Professor Neda Maghbouleh from UTM’s Department of Sociology says she is enjoying a sweet spot of satisfaction that she attributes to the string of successes she’s had of late: her first book, The Limits of Whiteness: Iranian-Americans and the Everyday Politics of Race, is being published by Stanford University Press and has been called “groundbreaking,” and the recently funded research projects she is working on have the potential for significant social impact.
“I feel like I am in the ‘pink cloud’ of happiness right now, where my new projects haven’t hit roadblocks yet,” says Maghbouleh, who is currently following three streams in her research.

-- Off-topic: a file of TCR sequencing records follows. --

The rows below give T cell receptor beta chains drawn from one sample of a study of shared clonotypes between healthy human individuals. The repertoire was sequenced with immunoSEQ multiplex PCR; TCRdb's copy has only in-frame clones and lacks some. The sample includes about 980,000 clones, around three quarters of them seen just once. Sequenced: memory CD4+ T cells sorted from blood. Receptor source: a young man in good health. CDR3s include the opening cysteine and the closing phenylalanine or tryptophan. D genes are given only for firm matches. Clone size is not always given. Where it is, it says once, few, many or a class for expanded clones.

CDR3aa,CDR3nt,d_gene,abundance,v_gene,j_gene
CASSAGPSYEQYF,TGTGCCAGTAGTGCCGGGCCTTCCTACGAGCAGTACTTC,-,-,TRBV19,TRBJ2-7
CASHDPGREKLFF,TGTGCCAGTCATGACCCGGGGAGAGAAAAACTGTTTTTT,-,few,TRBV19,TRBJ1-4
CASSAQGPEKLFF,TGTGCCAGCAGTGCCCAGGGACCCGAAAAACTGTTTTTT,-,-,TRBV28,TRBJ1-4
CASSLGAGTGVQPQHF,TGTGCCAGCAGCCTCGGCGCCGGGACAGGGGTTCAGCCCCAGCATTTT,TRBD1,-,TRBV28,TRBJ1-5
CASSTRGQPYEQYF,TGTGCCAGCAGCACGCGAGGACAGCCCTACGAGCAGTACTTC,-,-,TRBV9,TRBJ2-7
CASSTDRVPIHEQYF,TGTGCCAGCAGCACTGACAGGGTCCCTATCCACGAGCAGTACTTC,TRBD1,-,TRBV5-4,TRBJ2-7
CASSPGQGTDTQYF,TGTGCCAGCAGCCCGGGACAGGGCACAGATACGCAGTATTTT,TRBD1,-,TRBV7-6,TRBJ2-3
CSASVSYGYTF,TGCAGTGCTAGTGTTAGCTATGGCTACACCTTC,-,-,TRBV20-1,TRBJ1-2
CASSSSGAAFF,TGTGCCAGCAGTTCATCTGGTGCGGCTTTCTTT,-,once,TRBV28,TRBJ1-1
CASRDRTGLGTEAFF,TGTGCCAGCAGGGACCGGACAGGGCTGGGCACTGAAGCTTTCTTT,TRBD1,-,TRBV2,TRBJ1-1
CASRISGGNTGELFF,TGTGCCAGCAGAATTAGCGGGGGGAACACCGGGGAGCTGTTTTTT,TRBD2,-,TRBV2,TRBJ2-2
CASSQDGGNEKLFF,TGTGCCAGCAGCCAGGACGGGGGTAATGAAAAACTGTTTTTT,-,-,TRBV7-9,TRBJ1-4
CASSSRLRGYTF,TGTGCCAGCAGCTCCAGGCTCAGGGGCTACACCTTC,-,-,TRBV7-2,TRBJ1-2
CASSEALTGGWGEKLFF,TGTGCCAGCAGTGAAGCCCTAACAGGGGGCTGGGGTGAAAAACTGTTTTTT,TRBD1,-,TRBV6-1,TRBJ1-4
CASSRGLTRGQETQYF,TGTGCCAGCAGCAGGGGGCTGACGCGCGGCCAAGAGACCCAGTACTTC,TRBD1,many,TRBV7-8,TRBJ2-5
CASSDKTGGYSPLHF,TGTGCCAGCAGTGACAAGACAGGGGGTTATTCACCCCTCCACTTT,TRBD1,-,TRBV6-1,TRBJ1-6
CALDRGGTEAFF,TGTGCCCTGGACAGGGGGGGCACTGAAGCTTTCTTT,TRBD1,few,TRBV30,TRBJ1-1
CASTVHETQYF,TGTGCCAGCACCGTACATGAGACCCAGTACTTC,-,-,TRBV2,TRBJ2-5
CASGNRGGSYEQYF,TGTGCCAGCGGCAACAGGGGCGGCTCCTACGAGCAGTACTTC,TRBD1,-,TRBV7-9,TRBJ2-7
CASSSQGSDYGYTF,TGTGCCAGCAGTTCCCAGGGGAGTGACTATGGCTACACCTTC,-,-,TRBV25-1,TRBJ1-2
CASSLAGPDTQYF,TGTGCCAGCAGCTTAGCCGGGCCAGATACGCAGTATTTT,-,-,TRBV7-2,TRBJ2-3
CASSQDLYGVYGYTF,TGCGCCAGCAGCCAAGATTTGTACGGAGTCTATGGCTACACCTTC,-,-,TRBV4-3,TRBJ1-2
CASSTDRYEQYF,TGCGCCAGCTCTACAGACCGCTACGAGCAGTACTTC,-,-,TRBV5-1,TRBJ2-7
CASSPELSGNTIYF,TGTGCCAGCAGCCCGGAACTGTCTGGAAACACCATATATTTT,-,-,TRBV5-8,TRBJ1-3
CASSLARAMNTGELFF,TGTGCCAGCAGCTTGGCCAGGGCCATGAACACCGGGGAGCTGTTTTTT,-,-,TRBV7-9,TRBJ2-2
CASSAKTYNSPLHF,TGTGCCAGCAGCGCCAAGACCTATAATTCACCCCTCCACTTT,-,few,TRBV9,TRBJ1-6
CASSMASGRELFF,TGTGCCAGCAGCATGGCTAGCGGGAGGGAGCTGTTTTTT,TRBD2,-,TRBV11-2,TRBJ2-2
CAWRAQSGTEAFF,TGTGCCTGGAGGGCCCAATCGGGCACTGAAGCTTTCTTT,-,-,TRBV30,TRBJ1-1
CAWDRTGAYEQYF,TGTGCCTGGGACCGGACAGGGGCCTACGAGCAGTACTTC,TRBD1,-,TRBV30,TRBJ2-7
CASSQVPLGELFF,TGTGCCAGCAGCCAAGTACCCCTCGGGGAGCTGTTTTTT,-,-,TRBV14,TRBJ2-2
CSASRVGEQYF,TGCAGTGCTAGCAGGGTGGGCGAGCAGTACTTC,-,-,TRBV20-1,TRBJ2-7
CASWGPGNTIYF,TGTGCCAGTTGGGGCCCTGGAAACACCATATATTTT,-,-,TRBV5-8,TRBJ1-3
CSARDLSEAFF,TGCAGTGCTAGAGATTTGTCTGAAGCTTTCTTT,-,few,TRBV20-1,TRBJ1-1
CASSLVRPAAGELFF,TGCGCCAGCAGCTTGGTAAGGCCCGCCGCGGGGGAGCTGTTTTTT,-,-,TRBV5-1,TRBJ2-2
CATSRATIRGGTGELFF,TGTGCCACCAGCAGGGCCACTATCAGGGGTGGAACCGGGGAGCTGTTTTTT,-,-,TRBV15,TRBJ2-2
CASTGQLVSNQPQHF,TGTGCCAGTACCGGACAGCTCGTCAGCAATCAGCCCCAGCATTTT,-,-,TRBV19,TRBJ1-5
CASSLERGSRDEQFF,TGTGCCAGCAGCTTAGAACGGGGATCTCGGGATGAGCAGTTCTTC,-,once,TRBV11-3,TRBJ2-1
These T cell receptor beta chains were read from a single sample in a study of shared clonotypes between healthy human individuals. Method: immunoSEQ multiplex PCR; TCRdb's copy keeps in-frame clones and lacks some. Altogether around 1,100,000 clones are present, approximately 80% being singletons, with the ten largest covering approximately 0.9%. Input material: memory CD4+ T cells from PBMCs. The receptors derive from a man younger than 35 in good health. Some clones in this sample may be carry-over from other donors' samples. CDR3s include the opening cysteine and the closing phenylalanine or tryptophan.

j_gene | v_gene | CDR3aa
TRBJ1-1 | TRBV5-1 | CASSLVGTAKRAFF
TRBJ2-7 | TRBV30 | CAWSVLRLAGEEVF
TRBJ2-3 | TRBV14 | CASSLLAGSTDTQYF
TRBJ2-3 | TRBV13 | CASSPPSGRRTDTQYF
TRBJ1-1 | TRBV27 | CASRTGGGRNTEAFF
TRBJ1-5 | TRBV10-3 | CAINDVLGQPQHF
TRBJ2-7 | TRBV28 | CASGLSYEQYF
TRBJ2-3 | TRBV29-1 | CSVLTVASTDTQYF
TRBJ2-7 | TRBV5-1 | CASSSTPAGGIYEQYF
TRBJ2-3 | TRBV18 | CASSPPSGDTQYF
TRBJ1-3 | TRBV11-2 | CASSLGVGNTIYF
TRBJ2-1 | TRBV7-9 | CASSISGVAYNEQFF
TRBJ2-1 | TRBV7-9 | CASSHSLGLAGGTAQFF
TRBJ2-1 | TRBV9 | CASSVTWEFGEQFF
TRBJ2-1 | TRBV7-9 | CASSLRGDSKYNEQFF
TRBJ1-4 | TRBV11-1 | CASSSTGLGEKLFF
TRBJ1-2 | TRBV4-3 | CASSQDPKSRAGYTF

First, Maghbouleh is embarking on a new collaboration with Professors Melissa Milkie (UTM) and Ito Peng (UTSG) with funds awarded this fall by a rapid response, targeted opportunity to study Syrian newcomers and integration.
This project is supported by a joint initiative through the Social Sciences and Humanities Research Council of Canada (SSHRC) and Immigration, Refugees and Citizenship Canada (IRCC). Their research team will focus on assessing parenting and integration stress among Syrian newcomer parents whose children have integrated into local schools at the elementary- and secondary-school levels.